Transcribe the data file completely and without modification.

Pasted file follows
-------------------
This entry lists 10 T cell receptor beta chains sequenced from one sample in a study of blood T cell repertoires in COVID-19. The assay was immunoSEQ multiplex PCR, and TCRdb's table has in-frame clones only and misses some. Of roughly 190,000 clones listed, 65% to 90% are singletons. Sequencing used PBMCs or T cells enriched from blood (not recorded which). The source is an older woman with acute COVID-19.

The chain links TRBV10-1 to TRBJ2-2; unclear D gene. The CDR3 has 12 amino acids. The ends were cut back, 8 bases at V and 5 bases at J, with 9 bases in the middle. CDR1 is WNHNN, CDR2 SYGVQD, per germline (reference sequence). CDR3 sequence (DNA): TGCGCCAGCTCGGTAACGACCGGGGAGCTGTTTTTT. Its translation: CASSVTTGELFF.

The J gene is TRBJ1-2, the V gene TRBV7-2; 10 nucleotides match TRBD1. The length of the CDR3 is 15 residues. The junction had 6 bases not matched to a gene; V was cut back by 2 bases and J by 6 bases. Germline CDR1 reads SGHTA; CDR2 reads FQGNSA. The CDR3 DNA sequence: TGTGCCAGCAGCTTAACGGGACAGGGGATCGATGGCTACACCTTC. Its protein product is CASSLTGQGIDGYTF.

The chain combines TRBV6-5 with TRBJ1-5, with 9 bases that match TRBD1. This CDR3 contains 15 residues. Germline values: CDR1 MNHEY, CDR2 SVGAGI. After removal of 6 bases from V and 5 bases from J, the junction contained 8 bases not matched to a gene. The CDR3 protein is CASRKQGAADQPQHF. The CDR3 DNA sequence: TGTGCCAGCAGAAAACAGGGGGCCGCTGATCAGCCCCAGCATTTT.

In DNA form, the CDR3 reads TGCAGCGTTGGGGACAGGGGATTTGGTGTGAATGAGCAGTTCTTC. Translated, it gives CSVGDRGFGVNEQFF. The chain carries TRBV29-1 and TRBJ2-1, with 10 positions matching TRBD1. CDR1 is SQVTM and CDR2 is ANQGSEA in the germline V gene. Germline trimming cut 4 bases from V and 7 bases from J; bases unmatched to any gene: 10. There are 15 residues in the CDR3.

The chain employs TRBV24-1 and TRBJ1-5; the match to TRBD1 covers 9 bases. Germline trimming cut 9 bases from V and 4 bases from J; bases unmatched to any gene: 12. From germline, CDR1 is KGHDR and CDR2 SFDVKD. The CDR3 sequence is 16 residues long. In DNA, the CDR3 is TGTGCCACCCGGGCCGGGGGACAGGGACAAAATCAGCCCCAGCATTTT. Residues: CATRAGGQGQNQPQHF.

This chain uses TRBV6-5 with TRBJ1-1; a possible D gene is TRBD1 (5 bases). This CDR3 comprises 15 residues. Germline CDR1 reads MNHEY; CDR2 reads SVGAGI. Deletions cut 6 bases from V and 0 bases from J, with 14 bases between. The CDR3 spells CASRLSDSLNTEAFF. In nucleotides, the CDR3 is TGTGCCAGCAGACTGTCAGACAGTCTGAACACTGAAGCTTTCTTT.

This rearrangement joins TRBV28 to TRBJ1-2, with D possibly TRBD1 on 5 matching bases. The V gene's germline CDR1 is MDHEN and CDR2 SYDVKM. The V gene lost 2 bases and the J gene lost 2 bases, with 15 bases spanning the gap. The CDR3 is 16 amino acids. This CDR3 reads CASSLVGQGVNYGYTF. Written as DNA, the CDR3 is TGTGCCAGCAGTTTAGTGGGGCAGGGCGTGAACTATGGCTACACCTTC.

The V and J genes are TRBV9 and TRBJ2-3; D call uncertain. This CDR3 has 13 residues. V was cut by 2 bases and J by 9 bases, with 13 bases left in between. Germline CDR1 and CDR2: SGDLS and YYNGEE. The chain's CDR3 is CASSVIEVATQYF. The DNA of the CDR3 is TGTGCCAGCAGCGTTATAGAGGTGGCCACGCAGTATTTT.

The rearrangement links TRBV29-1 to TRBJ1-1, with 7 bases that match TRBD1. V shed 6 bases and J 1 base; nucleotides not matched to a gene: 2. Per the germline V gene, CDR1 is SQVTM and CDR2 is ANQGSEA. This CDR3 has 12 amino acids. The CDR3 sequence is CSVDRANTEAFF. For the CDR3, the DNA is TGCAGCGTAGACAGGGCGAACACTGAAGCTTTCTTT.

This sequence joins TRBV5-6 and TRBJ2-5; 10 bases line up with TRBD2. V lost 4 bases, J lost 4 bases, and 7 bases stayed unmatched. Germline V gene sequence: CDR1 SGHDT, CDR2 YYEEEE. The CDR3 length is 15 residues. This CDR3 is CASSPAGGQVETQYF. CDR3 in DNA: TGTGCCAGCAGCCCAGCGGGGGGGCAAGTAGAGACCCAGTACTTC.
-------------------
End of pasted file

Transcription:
This entry lists 10 T cell receptor beta chains sequenced from one sample in a study of blood T cell repertoires in COVID-19. The assay was immunoSEQ multiplex PCR, and TCRdb's table has in-frame clones only and misses some. Of roughly 190,000 clones listed, 65% to 90% are singletons. Sequencing used PBMCs or T cells enriched from blood (not recorded which). The source is an older woman with acute COVID-19.

The chain links TRBV10-1 to TRBJ2-2; unclear D gene. The CDR3 has 12 amino acids. The ends were cut back, 8 bases at V and 5 bases at J, with 9 bases in the middle. CDR1 is WNHNN, CDR2 SYGVQD, per germline (reference sequence). CDR3 sequence (DNA): TGCGCCAGCTCGGTAACGACCGGGGAGCTGTTTTTT. Its translation: CASSVTTGELFF.

The J gene is TRBJ1-2, the V gene TRBV7-2; 10 nucleotides match TRBD1. The length of the CDR3 is 15 residues. The junction had 6 bases not matched to a gene; V was cut back by 2 bases and J by 6 bases. Germline CDR1 reads SGHTA; CDR2 reads FQGNSA. The CDR3 DNA sequence: TGTGCCAGCAGCTTAACGGGACAGGGGATCGATGGCTACACCTTC. Its protein product is CASSLTGQGIDGYTF.

The chain combines TRBV6-5 with TRBJ1-5, with 9 bases that match TRBD1. This CDR3 contains 15 residues. Germline values: CDR1 MNHEY, CDR2 SVGAGI. After removal of 6 bases from V and 5 bases from J, the junction contained 8 bases not matched to a gene. The CDR3 protein is CASRKQGAADQPQHF. The CDR3 DNA sequence: TGTGCCAGCAGAAAACAGGGGGCCGCTGATCAGCCCCAGCATTTT.

In DNA form, the CDR3 reads TGCAGCGTTGGGGACAGGGGATTTGGTGTGAATGAGCAGTTCTTC. Translated, it gives CSVGDRGFGVNEQFF. The chain carries TRBV29-1 and TRBJ2-1, with 10 positions matching TRBD1. CDR1 is SQVTM and CDR2 is ANQGSEA in the germline V gene. Germline trimming cut 4 bases from V and 7 bases from J; bases unmatched to any gene: 10. There are 15 residues in the CDR3.

The chain employs TRBV24-1 and TRBJ1-5; the match to TRBD1 covers 9 bases. Germline trimming cut 9 bases from V and 4 bases from J; bases unmatched to any gene: 12. From germline, CDR1 is KGHDR and CDR2 SFDVKD. The CDR3 sequence is 16 residues long. In DNA, the CDR3 is TGTGCCACCCGGGCCGGGGGACAGGGACAAAATCAGCCCCAGCATTTT. Residues: CATRAGGQGQNQPQHF.

This chain uses TRBV6-5 with TRBJ1-1; a possible D gene is TRBD1 (5 bases). This CDR3 comprises 15 residues. Germline CDR1 reads MNHEY; CDR2 reads SVGAGI. Deletions cut 6 bases from V and 0 bases from J, with 14 bases between. The CDR3 spells CASRLSDSLNTEAFF. In nucleotides, the CDR3 is TGTGCCAGCAGACTGTCAGACAGTCTGAACACTGAAGCTTTCTTT.

This rearrangement joins TRBV28 to TRBJ1-2, with D possibly TRBD1 on 5 matching bases. The V gene's germline CDR1 is MDHEN and CDR2 SYDVKM. The V gene lost 2 bases and the J gene lost 2 bases, with 15 bases spanning the gap. The CDR3 is 16 amino acids. This CDR3 reads CASSLVGQGVNYGYTF. Written as DNA, the CDR3 is TGTGCCAGCAGTTTAGTGGGGCAGGGCGTGAACTATGGCTACACCTTC.

The V and J genes are TRBV9 and TRBJ2-3; D call uncertain. This CDR3 has 13 residues. V was cut by 2 bases and J by 9 bases, with 13 bases left in between. Germline CDR1 and CDR2: SGDLS and YYNGEE. The chain's CDR3 is CASSVIEVATQYF. The DNA of the CDR3 is TGTGCCAGCAGCGTTATAGAGGTGGCCACGCAGTATTTT.

The rearrangement links TRBV29-1 to TRBJ1-1, with 7 bases that match TRBD1. V shed 6 bases and J 1 base; nucleotides not matched to a gene: 2. Per the germline V gene, CDR1 is SQVTM and CDR2 is ANQGSEA. This CDR3 has 12 amino acids. The CDR3 sequence is CSVDRANTEAFF. For the CDR3, the DNA is TGCAGCGTAGACAGGGCGAACACTGAAGCTTTCTTT.

This sequence joins TRBV5-6 and TRBJ2-5; 10 bases line up with TRBD2. V lost 4 bases, J lost 4 bases, and 7 bases stayed unmatched. Germline V gene sequence: CDR1 SGHDT, CDR2 YYEEEE. The CDR3 length is 15 residues. This CDR3 is CASSPAGGQVETQYF. CDR3 in DNA: TGTGCCAGCAGCCCAGCGGGGGGGCAAGTAGAGACCCAGTACTTC.